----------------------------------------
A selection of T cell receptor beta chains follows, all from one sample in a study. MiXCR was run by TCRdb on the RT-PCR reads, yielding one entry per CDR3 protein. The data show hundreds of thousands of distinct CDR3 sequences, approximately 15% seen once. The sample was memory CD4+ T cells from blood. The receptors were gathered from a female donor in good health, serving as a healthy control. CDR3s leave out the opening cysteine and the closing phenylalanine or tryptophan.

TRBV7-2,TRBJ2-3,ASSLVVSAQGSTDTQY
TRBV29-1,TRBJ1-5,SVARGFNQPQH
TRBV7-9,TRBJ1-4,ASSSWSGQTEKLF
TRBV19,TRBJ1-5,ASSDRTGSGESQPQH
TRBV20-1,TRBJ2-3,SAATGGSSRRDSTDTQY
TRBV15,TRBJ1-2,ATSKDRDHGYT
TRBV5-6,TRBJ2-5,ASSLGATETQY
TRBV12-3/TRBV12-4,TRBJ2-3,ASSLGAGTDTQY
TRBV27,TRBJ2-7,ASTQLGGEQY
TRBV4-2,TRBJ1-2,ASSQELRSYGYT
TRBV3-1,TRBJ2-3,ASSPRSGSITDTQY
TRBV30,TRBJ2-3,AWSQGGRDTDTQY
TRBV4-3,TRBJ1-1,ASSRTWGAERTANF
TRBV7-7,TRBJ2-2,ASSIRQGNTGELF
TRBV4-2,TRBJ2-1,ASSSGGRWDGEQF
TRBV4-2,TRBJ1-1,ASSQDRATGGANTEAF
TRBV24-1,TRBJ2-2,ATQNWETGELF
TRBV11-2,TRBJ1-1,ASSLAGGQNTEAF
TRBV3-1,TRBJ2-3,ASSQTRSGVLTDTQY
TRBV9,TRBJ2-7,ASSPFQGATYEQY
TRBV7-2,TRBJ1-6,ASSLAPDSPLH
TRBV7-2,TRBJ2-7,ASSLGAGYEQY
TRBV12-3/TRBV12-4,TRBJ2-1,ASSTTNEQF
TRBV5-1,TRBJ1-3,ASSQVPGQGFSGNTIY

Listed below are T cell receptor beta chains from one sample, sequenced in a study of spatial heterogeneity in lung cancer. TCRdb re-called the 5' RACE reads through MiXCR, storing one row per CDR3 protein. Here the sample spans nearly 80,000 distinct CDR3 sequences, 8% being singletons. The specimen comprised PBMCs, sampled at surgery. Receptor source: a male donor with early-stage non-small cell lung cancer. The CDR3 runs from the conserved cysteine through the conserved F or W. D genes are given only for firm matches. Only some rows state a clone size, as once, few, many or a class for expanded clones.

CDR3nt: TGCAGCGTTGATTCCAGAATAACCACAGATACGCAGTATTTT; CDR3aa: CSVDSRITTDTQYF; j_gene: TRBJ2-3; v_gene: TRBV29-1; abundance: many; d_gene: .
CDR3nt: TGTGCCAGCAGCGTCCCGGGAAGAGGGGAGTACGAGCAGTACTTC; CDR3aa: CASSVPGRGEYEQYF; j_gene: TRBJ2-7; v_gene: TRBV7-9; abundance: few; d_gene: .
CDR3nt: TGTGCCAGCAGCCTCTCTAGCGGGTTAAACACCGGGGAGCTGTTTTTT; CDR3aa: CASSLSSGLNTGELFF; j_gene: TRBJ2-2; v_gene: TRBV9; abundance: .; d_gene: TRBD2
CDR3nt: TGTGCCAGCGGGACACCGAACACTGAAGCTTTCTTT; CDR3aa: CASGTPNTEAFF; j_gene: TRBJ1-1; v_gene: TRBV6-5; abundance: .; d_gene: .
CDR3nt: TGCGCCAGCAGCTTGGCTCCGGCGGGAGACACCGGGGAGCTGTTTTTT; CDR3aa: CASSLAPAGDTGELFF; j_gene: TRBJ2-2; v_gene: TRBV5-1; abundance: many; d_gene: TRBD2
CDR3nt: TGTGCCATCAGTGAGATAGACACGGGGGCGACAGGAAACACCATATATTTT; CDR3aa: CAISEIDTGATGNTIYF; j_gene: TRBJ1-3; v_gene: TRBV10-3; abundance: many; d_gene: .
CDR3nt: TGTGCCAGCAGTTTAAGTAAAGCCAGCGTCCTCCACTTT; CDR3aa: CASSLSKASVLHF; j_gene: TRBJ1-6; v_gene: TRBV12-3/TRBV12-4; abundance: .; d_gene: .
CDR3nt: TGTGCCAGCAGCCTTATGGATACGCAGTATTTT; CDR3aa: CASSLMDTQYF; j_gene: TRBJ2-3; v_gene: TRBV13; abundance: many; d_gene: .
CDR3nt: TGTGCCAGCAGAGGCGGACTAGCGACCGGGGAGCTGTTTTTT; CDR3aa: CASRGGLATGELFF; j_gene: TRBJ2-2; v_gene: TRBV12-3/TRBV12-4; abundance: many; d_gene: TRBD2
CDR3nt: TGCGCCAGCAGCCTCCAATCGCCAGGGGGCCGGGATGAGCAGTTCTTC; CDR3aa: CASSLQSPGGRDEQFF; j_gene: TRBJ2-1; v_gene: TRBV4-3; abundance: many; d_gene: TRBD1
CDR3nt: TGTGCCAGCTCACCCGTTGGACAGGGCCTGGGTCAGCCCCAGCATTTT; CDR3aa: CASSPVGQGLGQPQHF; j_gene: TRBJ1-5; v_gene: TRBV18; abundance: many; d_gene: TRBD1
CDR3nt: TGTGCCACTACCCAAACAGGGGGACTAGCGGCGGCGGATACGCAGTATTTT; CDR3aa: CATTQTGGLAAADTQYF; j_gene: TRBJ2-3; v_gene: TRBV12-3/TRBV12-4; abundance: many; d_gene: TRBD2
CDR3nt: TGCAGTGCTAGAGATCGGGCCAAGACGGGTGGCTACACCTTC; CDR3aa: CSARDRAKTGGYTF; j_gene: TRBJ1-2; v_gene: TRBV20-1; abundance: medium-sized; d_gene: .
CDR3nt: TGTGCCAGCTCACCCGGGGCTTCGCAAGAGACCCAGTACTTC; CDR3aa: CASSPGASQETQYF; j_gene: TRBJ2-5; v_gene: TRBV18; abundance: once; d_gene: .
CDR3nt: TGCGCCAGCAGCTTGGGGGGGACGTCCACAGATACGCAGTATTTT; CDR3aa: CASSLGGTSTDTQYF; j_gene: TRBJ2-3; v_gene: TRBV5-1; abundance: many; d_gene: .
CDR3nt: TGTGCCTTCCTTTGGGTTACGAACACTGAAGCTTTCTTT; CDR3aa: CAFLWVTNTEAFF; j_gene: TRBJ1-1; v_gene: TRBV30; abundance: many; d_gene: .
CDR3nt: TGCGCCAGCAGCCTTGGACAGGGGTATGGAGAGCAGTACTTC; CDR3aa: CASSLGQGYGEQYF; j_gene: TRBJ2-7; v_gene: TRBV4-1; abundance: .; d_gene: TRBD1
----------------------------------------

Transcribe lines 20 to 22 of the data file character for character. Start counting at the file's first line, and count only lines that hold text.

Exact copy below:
TRBV3-1,TRBJ2-3,ASSQTRSGVLTDTQY
TRBV9,TRBJ2-7,ASSPFQGATYEQY
TRBV7-2,TRBJ1-6,ASSLAPDSPLH